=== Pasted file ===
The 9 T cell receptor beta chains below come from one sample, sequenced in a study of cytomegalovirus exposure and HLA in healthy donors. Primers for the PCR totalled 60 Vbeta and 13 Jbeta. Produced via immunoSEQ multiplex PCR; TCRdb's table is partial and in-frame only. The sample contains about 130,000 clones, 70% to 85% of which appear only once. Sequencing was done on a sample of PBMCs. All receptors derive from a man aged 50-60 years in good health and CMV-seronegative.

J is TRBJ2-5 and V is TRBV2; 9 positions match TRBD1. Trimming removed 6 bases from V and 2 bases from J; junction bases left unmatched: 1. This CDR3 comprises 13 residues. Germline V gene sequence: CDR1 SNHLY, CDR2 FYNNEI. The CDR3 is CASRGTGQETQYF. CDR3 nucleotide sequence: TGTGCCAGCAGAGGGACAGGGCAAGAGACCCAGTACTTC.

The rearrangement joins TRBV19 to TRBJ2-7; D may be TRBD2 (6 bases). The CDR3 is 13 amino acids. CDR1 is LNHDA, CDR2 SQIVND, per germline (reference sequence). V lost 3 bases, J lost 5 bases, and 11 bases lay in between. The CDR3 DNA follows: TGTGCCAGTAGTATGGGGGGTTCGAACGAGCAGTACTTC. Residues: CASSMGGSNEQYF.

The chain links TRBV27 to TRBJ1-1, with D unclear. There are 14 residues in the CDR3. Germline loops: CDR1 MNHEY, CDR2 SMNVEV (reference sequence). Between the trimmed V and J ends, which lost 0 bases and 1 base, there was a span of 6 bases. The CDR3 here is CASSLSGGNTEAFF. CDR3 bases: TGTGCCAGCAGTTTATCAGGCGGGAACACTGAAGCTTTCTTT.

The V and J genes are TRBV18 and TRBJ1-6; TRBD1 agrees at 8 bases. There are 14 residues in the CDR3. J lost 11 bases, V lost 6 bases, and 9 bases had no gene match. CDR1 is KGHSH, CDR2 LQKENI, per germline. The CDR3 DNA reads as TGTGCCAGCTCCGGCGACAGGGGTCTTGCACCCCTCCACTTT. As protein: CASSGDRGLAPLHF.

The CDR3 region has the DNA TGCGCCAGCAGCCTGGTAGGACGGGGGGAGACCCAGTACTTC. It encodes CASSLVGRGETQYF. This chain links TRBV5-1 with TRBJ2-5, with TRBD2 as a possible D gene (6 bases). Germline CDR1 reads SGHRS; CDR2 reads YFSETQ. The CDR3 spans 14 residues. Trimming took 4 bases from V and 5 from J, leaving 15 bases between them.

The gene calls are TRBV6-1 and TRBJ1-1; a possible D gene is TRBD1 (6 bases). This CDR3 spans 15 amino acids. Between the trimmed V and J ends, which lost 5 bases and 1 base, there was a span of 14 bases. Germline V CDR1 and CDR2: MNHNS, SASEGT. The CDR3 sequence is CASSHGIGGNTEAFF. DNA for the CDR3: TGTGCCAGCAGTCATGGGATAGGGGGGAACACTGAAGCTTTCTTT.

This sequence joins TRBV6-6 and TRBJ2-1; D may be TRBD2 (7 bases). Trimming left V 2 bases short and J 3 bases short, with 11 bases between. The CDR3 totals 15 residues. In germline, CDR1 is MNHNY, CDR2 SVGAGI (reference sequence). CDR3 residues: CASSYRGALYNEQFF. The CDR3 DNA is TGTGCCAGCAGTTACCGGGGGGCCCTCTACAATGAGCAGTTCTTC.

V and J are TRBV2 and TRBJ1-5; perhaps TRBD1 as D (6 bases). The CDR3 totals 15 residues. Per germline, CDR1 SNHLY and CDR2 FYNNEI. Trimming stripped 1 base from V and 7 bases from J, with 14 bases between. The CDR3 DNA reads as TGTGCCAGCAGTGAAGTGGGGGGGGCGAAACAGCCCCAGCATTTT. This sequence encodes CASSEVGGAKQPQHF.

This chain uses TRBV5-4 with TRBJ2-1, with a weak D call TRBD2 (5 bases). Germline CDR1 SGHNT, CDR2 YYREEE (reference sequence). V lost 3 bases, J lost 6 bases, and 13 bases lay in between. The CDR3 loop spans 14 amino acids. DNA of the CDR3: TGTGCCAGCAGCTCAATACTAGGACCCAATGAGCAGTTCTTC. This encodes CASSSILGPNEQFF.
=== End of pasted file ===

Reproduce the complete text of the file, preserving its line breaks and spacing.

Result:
The 9 T cell receptor beta chains below come from one sample, sequenced in a study of cytomegalovirus exposure and HLA in healthy donors. Primers for the PCR totalled 60 Vbeta and 13 Jbeta. Produced via immunoSEQ multiplex PCR; TCRdb's table is partial and in-frame only. The sample contains about 130,000 clones, 70% to 85% of which appear only once. Sequencing was done on a sample of PBMCs. All receptors derive from a man aged 50-60 years in good health and CMV-seronegative.

J is TRBJ2-5 and V is TRBV2; 9 positions match TRBD1. Trimming removed 6 bases from V and 2 bases from J; junction bases left unmatched: 1. This CDR3 comprises 13 residues. Germline V gene sequence: CDR1 SNHLY, CDR2 FYNNEI. The CDR3 is CASRGTGQETQYF. CDR3 nucleotide sequence: TGTGCCAGCAGAGGGACAGGGCAAGAGACCCAGTACTTC.

The rearrangement joins TRBV19 to TRBJ2-7; D may be TRBD2 (6 bases). The CDR3 is 13 amino acids. CDR1 is LNHDA, CDR2 SQIVND, per germline (reference sequence). V lost 3 bases, J lost 5 bases, and 11 bases lay in between. The CDR3 DNA follows: TGTGCCAGTAGTATGGGGGGTTCGAACGAGCAGTACTTC. Residues: CASSMGGSNEQYF.

The chain links TRBV27 to TRBJ1-1, with D unclear. There are 14 residues in the CDR3. Germline loops: CDR1 MNHEY, CDR2 SMNVEV (reference sequence). Between the trimmed V and J ends, which lost 0 bases and 1 base, there was a span of 6 bases. The CDR3 here is CASSLSGGNTEAFF. CDR3 bases: TGTGCCAGCAGTTTATCAGGCGGGAACACTGAAGCTTTCTTT.

The V and J genes are TRBV18 and TRBJ1-6; TRBD1 agrees at 8 bases. There are 14 residues in the CDR3. J lost 11 bases, V lost 6 bases, and 9 bases had no gene match. CDR1 is KGHSH, CDR2 LQKENI, per germline. The CDR3 DNA reads as TGTGCCAGCTCCGGCGACAGGGGTCTTGCACCCCTCCACTTT. As protein: CASSGDRGLAPLHF.

The CDR3 region has the DNA TGCGCCAGCAGCCTGGTAGGACGGGGGGAGACCCAGTACTTC. It encodes CASSLVGRGETQYF. This chain links TRBV5-1 with TRBJ2-5, with TRBD2 as a possible D gene (6 bases). Germline CDR1 reads SGHRS; CDR2 reads YFSETQ. The CDR3 spans 14 residues. Trimming took 4 bases from V and 5 from J, leaving 15 bases between them.

The gene calls are TRBV6-1 and TRBJ1-1; a possible D gene is TRBD1 (6 bases). This CDR3 spans 15 amino acids. Between the trimmed V and J ends, which lost 5 bases and 1 base, there was a span of 14 bases. Germline V CDR1 and CDR2: MNHNS, SASEGT. The CDR3 sequence is CASSHGIGGNTEAFF. DNA for the CDR3: TGTGCCAGCAGTCATGGGATAGGGGGGAACACTGAAGCTTTCTTT.

This sequence joins TRBV6-6 and TRBJ2-1; D may be TRBD2 (7 bases). Trimming left V 2 bases short and J 3 bases short, with 11 bases between. The CDR3 totals 15 residues. In germline, CDR1 is MNHNY, CDR2 SVGAGI (reference sequence). CDR3 residues: CASSYRGALYNEQFF. The CDR3 DNA is TGTGCCAGCAGTTACCGGGGGGCCCTCTACAATGAGCAGTTCTTC.

V and J are TRBV2 and TRBJ1-5; perhaps TRBD1 as D (6 bases). The CDR3 totals 15 residues. Per germline, CDR1 SNHLY and CDR2 FYNNEI. Trimming stripped 1 base from V and 7 bases from J, with 14 bases between. The CDR3 DNA reads as TGTGCCAGCAGTGAAGTGGGGGGGGCGAAACAGCCCCAGCATTTT. This sequence encodes CASSEVGGAKQPQHF.

This chain uses TRBV5-4 with TRBJ2-1, with a weak D call TRBD2 (5 bases). Germline CDR1 SGHNT, CDR2 YYREEE (reference sequence). V lost 3 bases, J lost 6 bases, and 13 bases lay in between. The CDR3 loop spans 14 amino acids. DNA of the CDR3: TGTGCCAGCAGCTCAATACTAGGACCCAATGAGCAGTTCTTC. This encodes CASSSILGPNEQFF.